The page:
About this Research Topic
Nature has developed high‐performance materials and structures over millions of years of evolution and provides valuable sources of inspiration for the design of next‐generation structural materials, given the variety of excellent mechanical and electrical properties. Biomimicry, by learning from nature's concepts and design principles, is driving a paradigm shift in modern materials science and technology. However, the complicated structural architectures in nature far exceed the capability of traditional design and fabrication technologies, which hinders the progress of biomimetic study and its usage in engineering systems. Additive manufacturing (three‐dimensional (3D) printing) has created new opportunities for manipulating and mimicking the intrinsically multiscale, multimaterial, and multifunctional structures in nature.
Biological constructs comprise a significant source of inspiration for the design of next‐generation structural materials, given the variety of excellent mechanical, hydrodynamic, optical, and electrical properties to be found in especially evolved organic structures. Of particular interest are biomaterials and biostructures exhibiting unexpected properties that have fueled a recent escalation of interest in smart biological structures, based on the study of several notable examples. However, rather than simply duplicating natural materials and structures, a great challenge is to understand the design principles and physical/chemical mechanisms that determine optimized structural organization in biological systems and its relationship to function. In addition to material and structural research, another important consideration is determining the pathways for the synthesis and manufacturing of biomimetic materials and structures based on the identified physical/chemical principles.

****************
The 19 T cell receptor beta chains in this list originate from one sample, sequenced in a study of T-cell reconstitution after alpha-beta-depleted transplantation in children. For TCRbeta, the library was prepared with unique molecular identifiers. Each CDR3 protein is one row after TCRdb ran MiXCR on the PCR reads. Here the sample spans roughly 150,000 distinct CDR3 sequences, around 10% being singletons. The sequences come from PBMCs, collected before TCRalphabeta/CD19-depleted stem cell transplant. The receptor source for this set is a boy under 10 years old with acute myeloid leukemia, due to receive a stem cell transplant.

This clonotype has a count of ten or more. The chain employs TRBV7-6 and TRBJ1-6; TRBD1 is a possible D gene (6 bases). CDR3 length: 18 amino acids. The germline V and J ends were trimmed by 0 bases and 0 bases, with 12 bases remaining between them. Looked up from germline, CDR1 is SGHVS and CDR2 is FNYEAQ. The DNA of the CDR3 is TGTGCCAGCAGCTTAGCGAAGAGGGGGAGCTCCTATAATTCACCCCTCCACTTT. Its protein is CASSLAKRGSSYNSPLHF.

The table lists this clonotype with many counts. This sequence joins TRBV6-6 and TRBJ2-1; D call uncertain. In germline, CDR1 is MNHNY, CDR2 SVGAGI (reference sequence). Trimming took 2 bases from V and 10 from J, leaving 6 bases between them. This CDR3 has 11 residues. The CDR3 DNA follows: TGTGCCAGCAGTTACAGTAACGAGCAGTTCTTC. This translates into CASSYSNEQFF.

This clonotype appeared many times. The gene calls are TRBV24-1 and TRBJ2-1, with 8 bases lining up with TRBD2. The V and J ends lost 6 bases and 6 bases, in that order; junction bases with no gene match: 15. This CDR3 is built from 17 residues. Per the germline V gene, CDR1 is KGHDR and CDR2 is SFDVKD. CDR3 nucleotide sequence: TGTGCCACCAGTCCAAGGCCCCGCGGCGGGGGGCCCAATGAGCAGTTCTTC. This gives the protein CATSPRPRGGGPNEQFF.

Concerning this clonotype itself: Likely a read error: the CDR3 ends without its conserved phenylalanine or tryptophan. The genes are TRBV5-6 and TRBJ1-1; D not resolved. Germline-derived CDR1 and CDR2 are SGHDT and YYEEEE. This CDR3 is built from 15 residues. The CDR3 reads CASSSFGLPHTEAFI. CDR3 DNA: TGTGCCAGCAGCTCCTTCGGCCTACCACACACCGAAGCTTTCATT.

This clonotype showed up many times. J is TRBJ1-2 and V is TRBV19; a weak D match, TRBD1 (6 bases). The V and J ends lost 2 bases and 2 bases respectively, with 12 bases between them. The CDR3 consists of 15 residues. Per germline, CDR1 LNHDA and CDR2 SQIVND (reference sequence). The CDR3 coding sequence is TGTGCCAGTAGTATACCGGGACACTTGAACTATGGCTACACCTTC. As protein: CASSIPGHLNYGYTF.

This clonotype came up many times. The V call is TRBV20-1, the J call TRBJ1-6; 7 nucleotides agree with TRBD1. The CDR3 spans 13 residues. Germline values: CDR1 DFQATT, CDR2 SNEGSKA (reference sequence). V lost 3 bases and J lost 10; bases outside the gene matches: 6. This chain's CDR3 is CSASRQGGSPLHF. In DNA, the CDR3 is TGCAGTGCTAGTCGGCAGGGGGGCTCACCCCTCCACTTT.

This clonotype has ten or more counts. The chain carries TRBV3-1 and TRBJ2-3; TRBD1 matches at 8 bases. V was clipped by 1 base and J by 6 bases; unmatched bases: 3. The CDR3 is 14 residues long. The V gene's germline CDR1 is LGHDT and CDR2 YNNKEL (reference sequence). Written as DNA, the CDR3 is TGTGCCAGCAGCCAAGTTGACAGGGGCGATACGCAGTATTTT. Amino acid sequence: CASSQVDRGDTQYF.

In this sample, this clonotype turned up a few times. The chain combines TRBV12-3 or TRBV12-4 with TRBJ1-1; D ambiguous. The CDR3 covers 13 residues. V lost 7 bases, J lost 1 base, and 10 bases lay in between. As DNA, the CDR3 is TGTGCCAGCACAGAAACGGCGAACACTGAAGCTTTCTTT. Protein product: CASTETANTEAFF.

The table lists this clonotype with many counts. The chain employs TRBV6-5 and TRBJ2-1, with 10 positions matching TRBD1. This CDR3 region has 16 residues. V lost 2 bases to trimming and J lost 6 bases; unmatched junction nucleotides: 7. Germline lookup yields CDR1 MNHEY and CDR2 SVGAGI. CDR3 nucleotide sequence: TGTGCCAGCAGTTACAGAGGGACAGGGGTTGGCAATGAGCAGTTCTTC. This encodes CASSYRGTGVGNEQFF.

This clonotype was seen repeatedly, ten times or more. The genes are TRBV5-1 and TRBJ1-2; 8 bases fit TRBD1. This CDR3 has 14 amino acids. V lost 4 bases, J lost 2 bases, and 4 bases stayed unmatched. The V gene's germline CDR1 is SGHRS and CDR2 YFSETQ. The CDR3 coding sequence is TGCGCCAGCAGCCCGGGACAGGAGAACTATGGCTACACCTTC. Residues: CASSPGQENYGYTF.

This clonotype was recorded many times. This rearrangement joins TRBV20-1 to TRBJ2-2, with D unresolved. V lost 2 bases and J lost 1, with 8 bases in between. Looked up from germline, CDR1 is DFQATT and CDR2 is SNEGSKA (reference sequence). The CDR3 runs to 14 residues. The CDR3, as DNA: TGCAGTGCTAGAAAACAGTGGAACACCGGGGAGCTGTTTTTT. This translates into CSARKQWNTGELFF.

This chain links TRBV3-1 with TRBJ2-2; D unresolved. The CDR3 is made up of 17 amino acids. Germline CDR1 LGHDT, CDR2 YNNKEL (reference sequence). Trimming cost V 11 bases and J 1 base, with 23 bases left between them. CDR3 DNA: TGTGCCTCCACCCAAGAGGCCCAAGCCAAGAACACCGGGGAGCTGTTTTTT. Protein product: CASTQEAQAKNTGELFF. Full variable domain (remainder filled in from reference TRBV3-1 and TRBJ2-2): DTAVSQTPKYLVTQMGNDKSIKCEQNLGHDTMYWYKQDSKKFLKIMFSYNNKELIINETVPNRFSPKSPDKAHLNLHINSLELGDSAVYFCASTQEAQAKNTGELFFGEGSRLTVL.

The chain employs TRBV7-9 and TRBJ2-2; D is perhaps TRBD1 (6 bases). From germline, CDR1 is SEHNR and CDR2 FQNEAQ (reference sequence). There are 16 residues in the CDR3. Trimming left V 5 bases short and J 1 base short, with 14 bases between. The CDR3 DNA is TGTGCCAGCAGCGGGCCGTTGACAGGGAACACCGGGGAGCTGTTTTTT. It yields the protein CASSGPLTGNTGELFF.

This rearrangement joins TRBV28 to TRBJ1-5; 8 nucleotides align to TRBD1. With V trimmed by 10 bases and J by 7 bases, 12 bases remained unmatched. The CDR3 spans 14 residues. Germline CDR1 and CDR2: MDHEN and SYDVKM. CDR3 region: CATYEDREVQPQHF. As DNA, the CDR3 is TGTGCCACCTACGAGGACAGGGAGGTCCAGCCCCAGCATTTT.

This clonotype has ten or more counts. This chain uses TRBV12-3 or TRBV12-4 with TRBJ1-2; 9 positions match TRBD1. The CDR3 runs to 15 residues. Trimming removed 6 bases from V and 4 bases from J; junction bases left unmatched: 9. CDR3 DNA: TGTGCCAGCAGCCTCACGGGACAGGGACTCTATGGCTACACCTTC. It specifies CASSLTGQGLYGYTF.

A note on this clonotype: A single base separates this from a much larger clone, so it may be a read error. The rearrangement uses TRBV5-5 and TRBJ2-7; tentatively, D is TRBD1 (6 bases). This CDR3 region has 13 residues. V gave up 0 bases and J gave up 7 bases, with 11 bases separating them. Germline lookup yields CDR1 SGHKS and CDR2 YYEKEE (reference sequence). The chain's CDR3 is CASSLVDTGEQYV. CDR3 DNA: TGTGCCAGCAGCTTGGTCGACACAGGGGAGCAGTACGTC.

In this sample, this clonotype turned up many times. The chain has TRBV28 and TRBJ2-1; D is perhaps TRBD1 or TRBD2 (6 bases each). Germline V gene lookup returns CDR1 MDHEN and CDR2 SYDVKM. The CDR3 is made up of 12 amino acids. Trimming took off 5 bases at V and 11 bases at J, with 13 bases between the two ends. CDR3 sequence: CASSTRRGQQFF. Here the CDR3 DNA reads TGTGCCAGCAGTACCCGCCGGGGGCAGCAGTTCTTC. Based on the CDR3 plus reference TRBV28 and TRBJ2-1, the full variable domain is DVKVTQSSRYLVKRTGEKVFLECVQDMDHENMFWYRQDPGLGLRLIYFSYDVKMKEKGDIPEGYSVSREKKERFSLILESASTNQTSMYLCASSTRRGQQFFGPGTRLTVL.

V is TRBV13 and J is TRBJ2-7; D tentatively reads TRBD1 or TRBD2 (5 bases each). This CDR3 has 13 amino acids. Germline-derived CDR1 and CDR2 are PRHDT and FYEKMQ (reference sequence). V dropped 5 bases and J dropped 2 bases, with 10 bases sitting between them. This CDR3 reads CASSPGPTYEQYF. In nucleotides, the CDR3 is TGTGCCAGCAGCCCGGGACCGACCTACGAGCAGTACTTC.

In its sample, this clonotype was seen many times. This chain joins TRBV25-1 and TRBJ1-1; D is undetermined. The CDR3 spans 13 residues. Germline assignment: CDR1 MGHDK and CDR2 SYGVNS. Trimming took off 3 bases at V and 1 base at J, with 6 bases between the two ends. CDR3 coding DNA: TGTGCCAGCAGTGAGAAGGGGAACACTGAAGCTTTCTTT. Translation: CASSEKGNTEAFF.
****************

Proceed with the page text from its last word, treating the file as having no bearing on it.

The scope of this Research Topic will focus on the new 3D printing process, new structural design and new materials development to fabricate bioinspired structures. The types of manuscripts we are interested in are: research articles, reviews, and perspectives. The specific themes will focus on, but are not limited to, the following:
- 3D printing of bioinspired mechanical reinforced structures
- 3D printing of bioinspired structures with reinforced electrical properties
- bioinspired 4D printing.
Keywords: additive manufacturing, 3D printing, bioinspired design, functional structures, composites
Important Note: All contributions to this Research Topic must be within the scope of the section and journal to which they are submitted, as defined in their mission statements. Frontiers reserves the right to guide an out-of-scope manuscript to a more suitable section or journal at any stage of peer review.